Why we’re missing the mark with consumer sentiment analysis
Sentiment analysis is widely used to supplement the analysis of text data in surveys, complaints, reviews and other customer feedback. In theory, sentiment analysis categorises opinions expressed in a piece of text just as a human might.
However, as the volume and complexity of customer data grows, growing issues with sentiment analysis are providing flawed information and stopping companies from getting the full picture from their data; key customer feedback that could drive positive business change is being missed.
For those who have used sentiment analysis it is likely that you have experienced these inaccuracies – from skewed sentiment percentages and incorrect tagging, to completely missing key business insights.
Furthermore, the accuracy of items sold as sentiment analysis that are billed as 90% accurate are sometimes as low as 40% accurate. This is a result of low recall and low precision.
Driving business change
So why is sentiment analysis such a poor business driver? Well it usually features basic output such as ‘neutral', ‘bad', or ‘good' with a score that hardly contributes to driving business change.
There is also the key issue that if there are multiple sentiments within a piece of text, sentiment analysis is unable to select both or identify the most important one, so key data is always being missed. For example, a review along the lines of ‘the food was brilliant and I loved the atmosphere, but the service was terribly slow!’ would have only one sentiment considered.
Therefore, the actionable insight, ‘slow service’ is ignored, leading the business to miss out on change that could potentially have turned this satisfied customer into a huge promoter.
Sometimes feedback is missed as sentences with either a negative of positive word do not express any sentiment at all. For instance, if the sentence ‘can you recommend a good tool?’ is included in a piece of customer feedback it doesn’t actually express any sentiment, but it uses the ‘good’ which is a positive sentiment. This leads to inaccuracy in both the categorisation and overall sentiment score, as well as the customer request potentially being missed.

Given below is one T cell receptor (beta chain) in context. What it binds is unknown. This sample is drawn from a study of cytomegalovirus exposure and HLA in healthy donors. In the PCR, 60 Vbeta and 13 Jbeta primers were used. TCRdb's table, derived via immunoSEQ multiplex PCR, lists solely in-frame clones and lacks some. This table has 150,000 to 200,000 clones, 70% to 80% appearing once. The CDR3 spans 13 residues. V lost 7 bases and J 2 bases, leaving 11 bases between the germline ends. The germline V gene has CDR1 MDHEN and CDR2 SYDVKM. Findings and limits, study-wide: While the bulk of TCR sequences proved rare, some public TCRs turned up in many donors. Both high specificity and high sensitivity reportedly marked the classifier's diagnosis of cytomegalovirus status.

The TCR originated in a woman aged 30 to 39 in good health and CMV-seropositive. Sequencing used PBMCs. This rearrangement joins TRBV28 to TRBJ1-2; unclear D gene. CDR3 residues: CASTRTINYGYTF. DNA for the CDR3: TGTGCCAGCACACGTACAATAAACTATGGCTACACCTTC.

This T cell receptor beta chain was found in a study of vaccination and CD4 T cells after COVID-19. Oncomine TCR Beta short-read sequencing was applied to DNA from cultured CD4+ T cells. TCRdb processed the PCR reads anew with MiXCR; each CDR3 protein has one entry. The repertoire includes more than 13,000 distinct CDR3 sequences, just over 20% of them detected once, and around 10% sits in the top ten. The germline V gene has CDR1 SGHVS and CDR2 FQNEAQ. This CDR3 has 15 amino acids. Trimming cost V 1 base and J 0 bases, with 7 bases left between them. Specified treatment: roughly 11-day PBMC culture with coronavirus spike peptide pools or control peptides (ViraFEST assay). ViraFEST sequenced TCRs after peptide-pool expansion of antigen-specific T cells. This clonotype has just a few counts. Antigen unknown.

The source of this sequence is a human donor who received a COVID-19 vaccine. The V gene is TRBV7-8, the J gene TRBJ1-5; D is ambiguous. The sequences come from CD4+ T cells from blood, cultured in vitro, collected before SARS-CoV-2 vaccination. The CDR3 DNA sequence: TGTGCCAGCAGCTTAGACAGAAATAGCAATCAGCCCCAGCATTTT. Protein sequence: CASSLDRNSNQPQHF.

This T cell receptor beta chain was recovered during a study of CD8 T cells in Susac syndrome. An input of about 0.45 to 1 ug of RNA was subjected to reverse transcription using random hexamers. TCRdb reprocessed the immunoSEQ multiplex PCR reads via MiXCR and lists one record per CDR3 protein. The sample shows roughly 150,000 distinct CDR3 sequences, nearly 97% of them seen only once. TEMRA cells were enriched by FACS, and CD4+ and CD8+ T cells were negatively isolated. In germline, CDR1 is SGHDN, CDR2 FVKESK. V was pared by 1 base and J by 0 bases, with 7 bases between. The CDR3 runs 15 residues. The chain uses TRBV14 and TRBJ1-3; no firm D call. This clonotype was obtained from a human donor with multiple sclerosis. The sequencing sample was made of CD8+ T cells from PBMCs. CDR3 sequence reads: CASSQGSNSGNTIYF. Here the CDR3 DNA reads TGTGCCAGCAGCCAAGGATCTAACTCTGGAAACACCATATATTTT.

There is also the fact that topics and sentiment are separable. Labelling a topic as “about billing” with the sentiment “unhappy” is not as useful or faithful as the output “customer expected pricing to be lower”. Companies are listing topics so that people only understand the “sentiment” of the part of the customer journey but it is losing all context with little insight into what the actual issue is.
The latest machine learning is being applied instead of sentiment analysis with great effect. It’s able to categorise and label multiple sentiments and label granular topics within a feedback/review.
In the case of the review ‘the food was brilliant and I loved the atmosphere, but the service was terribly slow!’ both sentiments will be picked up, in near real time, allowing both to drive business change.
Whilst sentiment analysis can identify single sentiments and speed up the human process, we need to consider the opportunity cost of missing key pieces of customer data.
The overarching fact with sentiment analysis is that you still have to physically read feedback to figure what’s going on and to find out why people are unhappy.
This takes huge amounts of time and resource. With machine learning you no longer have to read things, you simply act on the insight, a much better place to invest time and resources.
Interested in hearing leading global brands discuss subjects like this in person?
Find out more about the Digital Marketing World Forum (#DMWF) international event series, arriving in Amsterdam from September 19-20 and New York from November 7-8.
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